The tortoise population which is now deemed vulnerable in the wild grew in the 1950s to a massive 200. But poachers, thieves and opportunists who wanted to sell the shells decimated their numbers until only 6 remained.

Efforts have been made and they are now on the rise again and protected.

This was the reason I had come to Changuu. I wanted to see these slow moving giants lumbering along with their old man faces and craning necks.

I walked the path in the shade of the tree canopy and reached a small gate. A little shack was assembled and a guard/keeper stood selling tickets for a minimal entry fee. There was a donations box so I shoved by change from the entry ticket into the slot and entered.

Walls have been built to contain an area where the tortoises can roam and not escape. A pathway had been constructed to assist you on your visit and not wander off into the under growth.

I crossed the thresh hold closing the gate behind me and was greeted by a wonderful sight. Tortoises of really huge proportions stood slowing chewing looking at you, or rather through you.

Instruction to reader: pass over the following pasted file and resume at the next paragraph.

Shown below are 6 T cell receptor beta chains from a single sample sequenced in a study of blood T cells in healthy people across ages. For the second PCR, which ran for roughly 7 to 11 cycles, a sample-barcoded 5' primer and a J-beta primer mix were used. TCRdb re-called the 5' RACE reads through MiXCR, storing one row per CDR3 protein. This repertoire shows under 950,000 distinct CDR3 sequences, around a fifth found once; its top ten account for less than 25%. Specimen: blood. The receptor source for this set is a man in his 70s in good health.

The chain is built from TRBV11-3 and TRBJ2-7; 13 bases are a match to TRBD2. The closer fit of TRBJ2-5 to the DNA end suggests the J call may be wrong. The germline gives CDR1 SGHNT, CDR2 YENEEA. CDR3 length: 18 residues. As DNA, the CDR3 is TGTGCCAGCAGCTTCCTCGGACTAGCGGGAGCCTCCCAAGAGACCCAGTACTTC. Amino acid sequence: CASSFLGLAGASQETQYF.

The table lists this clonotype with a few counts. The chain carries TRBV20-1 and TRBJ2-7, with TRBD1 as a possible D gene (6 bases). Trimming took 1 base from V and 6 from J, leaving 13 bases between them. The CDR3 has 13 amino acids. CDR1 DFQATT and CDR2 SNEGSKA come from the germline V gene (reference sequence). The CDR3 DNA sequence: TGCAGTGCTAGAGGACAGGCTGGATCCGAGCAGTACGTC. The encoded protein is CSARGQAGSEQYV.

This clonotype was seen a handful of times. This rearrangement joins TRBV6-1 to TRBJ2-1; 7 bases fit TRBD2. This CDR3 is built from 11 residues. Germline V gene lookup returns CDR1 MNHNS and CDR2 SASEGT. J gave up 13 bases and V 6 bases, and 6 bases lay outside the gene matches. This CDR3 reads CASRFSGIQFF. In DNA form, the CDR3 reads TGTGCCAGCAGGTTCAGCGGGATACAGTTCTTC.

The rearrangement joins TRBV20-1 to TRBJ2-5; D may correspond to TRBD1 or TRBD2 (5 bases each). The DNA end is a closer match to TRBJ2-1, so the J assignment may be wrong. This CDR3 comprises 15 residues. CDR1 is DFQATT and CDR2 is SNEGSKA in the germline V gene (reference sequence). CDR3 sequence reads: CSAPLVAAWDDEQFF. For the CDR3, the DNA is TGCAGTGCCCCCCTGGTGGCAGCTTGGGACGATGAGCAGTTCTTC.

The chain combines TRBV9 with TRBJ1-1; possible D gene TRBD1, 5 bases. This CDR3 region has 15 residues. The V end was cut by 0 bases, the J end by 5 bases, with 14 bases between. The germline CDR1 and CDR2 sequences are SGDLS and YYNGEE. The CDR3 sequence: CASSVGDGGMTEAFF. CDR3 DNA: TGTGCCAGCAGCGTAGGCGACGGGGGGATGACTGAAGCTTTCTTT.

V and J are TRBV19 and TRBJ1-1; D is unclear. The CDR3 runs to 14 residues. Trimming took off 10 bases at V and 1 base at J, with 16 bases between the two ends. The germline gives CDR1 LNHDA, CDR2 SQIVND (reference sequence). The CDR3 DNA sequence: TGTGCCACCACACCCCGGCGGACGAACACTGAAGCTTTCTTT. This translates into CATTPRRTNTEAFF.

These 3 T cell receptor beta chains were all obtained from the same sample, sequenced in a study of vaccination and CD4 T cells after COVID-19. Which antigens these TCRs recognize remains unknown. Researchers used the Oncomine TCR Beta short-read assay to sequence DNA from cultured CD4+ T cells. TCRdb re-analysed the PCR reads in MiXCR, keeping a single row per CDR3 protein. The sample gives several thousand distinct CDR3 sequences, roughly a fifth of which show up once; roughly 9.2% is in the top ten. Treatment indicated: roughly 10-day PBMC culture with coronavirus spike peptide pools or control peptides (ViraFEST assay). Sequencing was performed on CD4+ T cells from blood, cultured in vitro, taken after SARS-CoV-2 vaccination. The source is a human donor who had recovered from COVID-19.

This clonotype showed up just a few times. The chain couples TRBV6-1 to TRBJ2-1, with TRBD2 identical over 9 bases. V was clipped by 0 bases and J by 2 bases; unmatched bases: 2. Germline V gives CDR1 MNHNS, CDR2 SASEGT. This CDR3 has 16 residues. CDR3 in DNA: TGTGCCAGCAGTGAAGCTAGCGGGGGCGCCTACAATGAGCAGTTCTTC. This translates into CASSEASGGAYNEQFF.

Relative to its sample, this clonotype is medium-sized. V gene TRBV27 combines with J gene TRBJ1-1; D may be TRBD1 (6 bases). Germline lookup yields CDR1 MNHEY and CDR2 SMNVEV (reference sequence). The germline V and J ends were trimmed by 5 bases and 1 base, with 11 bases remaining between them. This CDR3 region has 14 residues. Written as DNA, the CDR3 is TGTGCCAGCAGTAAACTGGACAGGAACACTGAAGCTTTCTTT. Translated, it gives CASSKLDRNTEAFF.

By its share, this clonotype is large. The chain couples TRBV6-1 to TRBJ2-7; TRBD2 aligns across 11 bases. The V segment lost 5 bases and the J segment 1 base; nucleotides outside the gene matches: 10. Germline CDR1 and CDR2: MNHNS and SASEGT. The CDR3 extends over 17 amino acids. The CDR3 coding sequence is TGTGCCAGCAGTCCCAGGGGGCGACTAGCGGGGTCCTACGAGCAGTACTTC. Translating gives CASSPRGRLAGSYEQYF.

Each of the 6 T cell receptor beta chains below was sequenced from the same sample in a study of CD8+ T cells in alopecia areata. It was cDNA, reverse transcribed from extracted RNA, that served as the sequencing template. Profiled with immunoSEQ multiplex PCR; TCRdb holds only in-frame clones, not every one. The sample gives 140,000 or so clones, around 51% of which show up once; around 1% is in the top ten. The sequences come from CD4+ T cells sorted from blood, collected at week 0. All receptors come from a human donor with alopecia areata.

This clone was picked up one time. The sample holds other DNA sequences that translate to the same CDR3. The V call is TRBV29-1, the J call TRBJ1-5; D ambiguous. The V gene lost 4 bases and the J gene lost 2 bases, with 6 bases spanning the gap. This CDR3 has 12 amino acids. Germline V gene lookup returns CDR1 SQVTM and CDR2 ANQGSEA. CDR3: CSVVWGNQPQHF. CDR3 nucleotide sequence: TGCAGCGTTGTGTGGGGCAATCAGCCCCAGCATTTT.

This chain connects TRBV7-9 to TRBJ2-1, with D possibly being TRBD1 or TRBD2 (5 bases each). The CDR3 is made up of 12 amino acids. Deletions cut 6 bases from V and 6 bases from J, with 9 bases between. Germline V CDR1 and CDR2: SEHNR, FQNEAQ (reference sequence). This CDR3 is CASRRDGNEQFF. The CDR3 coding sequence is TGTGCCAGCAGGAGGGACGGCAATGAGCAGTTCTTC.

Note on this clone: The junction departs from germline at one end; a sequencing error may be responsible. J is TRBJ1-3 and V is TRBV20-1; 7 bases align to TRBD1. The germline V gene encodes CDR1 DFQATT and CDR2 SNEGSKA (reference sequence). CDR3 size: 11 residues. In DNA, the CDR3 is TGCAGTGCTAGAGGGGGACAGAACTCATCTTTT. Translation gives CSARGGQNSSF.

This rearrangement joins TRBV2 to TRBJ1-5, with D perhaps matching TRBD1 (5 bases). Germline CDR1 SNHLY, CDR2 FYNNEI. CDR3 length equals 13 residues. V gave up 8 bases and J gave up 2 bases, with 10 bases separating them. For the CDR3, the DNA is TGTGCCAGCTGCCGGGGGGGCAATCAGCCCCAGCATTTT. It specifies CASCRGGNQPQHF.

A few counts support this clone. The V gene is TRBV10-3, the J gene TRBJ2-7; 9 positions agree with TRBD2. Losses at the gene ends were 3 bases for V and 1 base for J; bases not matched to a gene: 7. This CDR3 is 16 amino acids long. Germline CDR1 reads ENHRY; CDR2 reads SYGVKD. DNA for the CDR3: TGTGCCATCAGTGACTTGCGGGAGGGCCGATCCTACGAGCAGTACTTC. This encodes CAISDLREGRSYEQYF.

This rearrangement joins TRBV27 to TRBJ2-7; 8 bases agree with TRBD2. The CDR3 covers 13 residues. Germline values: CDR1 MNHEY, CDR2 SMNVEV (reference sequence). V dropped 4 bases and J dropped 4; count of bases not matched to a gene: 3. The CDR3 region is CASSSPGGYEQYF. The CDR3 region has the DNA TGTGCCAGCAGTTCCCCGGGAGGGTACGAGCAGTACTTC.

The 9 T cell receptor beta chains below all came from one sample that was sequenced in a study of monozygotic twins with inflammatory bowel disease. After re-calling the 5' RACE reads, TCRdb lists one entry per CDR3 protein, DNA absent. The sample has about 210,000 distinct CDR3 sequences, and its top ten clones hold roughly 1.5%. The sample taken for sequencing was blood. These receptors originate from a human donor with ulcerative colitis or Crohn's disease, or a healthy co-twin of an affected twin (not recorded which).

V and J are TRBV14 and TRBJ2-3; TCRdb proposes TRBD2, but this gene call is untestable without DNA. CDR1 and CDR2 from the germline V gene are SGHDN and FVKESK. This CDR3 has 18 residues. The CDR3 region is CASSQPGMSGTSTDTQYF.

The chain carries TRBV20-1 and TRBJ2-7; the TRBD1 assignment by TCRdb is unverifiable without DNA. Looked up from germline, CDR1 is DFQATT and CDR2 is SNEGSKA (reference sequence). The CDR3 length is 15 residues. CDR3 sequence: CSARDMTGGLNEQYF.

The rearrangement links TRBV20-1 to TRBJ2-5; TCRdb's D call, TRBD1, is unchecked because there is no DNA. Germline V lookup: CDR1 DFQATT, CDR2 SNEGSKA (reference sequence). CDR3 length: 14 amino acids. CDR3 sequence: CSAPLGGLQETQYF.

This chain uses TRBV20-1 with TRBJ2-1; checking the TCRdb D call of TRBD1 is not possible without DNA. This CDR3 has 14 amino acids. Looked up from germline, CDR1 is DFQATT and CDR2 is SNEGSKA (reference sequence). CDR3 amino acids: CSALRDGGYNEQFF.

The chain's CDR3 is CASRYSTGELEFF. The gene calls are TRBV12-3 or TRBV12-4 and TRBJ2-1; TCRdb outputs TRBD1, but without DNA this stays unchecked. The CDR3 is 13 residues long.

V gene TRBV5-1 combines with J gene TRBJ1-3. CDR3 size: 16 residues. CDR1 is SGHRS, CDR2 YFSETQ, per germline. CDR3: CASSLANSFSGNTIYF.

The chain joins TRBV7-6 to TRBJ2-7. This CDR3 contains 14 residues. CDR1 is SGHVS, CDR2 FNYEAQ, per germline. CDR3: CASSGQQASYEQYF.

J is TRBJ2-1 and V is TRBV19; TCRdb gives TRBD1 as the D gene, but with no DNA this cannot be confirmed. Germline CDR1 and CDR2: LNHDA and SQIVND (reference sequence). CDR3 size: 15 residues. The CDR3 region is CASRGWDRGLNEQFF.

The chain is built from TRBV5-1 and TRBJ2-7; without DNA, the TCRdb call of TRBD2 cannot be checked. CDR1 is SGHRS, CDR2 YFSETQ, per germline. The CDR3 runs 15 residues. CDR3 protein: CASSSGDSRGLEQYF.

Some slowly plodded along and every so often you would hear a scrape of a shell as he or she climbed over a small boulder.

These beasts were massive and it made me long for a trip to the Galapagos Islands.

Collecting a bunch of leaves I approached a rather wet eyed and wrinkly specimen. He wasn’t the biggest by far but he seemed to be the most active. I offered up the leaves and he craned his neck towards me. I lifted the leaves higher and he went up onto almost tip toes reaching for it. Then with one chop had the lot.

Another tortoise saw I had some leaves and with remarkable stealth had come up behind me and grabbed a mouth full to my surprise. After that I kept my fingers well away from their mouths.

Many lay motionless while others seemed to be dozing. A few were quite active and all descended on me and my handful of leaves.